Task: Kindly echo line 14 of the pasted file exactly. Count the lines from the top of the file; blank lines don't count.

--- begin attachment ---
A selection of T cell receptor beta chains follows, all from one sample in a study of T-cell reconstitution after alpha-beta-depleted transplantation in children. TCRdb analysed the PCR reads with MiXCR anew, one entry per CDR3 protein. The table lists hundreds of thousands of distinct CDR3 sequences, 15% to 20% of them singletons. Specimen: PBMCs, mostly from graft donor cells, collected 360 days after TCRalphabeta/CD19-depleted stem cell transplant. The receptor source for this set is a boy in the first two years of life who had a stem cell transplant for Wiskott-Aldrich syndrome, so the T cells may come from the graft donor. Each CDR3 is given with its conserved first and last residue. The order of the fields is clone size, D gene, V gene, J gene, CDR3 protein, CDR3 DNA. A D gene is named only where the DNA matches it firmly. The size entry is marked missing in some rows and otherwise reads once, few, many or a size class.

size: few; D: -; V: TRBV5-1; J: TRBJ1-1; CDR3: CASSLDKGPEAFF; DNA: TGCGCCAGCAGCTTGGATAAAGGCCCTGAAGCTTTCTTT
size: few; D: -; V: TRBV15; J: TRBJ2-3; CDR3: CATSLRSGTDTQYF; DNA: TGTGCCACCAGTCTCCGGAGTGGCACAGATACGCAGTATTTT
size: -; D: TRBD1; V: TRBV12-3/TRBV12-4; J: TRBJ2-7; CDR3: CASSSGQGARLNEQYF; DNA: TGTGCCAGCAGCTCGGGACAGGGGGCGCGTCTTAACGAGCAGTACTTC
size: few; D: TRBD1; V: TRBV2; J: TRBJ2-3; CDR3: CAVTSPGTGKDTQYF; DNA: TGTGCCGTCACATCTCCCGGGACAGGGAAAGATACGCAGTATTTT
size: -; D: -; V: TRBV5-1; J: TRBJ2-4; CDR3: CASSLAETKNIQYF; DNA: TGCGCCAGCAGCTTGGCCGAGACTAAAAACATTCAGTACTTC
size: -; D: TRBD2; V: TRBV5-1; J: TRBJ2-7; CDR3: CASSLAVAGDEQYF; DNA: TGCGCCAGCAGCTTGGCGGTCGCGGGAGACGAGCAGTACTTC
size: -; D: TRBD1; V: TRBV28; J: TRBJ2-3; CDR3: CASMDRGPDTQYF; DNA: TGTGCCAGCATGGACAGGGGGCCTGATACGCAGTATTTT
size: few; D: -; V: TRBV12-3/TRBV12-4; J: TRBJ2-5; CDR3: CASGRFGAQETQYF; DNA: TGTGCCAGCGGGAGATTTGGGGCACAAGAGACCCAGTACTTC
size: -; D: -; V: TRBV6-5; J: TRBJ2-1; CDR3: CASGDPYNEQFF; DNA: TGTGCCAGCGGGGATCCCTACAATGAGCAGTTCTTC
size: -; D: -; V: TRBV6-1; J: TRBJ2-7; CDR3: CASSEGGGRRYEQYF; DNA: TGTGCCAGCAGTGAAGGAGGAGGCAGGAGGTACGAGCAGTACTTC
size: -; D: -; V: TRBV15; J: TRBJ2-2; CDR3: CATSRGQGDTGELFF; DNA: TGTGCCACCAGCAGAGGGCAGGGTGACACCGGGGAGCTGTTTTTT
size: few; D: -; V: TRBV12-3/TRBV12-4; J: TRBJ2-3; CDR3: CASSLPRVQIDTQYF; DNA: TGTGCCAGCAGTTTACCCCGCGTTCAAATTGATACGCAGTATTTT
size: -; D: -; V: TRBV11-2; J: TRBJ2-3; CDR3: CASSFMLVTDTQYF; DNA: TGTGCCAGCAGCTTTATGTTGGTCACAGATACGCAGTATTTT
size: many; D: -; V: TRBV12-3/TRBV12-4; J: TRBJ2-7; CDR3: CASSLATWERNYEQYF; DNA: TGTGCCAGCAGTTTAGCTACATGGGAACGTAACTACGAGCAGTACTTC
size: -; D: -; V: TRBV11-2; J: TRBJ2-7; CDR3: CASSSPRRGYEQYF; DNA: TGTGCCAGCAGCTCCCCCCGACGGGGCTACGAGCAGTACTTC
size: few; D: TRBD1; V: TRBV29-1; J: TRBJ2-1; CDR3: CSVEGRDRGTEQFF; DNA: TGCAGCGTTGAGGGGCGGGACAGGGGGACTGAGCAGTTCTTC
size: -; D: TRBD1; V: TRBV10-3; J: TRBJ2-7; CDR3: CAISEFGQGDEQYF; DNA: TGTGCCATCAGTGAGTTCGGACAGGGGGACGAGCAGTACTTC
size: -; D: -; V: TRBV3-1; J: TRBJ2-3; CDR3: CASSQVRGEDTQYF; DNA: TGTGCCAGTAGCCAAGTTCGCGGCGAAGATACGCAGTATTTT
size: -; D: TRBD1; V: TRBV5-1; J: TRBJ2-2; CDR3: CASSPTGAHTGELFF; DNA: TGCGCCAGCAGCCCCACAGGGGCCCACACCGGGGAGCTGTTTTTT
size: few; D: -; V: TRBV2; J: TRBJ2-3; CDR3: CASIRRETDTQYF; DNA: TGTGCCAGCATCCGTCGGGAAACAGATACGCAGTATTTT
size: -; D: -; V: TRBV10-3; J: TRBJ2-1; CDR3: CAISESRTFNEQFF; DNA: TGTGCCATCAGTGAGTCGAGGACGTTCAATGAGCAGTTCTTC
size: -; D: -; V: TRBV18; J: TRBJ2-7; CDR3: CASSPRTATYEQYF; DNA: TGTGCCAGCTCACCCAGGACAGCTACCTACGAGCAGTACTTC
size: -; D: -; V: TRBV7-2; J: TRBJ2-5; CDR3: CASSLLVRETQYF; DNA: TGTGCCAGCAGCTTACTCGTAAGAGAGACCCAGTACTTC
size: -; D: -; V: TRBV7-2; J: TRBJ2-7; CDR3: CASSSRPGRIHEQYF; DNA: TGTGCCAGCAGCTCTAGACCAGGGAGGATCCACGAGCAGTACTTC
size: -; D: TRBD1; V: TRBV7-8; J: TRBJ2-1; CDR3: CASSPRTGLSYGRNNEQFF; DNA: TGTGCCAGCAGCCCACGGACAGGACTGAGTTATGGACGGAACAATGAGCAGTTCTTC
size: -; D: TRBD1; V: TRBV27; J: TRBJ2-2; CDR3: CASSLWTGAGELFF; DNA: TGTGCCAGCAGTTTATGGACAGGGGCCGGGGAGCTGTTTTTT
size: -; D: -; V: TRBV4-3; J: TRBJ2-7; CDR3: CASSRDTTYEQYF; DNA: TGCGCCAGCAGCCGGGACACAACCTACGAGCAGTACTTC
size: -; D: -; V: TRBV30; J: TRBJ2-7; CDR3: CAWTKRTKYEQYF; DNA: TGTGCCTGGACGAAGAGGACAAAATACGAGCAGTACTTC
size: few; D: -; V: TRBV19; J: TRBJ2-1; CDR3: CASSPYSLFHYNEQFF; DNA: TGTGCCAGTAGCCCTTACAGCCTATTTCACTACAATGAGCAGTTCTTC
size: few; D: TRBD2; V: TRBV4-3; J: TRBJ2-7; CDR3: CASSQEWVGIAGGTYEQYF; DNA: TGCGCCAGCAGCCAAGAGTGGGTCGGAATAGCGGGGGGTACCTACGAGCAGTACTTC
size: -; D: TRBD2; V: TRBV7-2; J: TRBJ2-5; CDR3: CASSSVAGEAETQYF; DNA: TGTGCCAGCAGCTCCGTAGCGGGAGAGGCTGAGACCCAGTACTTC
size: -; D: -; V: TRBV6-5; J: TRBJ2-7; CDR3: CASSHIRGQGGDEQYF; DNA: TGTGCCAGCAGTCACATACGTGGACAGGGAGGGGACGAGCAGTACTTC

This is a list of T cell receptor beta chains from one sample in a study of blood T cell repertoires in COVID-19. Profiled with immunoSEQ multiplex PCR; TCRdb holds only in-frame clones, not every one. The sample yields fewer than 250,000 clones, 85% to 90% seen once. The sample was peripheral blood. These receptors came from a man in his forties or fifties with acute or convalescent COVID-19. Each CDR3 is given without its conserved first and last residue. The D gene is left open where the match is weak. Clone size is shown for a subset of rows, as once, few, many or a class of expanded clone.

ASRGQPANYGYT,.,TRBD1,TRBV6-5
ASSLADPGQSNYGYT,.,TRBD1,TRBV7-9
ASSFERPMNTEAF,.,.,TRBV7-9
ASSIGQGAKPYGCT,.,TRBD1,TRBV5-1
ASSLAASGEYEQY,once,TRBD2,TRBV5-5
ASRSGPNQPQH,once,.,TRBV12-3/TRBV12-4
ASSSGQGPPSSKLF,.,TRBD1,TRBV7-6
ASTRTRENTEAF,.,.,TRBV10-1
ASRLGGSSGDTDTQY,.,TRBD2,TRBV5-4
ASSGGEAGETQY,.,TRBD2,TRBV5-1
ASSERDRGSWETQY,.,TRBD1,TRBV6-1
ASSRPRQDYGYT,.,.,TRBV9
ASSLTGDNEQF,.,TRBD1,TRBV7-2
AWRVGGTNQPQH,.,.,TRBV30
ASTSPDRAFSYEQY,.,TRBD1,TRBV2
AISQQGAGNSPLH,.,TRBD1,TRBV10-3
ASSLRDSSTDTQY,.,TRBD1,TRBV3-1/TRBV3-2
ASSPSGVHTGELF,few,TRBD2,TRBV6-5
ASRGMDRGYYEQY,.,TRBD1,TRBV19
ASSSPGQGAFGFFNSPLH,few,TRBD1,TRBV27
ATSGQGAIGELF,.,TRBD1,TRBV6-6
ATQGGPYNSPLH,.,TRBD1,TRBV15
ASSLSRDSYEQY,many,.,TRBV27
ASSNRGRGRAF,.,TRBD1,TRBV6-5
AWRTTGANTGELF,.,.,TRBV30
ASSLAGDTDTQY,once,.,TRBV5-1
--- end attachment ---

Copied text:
size: -; D: -; V: TRBV11-2; J: TRBJ2-3; CDR3: CASSFMLVTDTQYF; DNA: TGTGCCAGCAGCTTTATGTTGGTCACAGATACGCAGTATTTT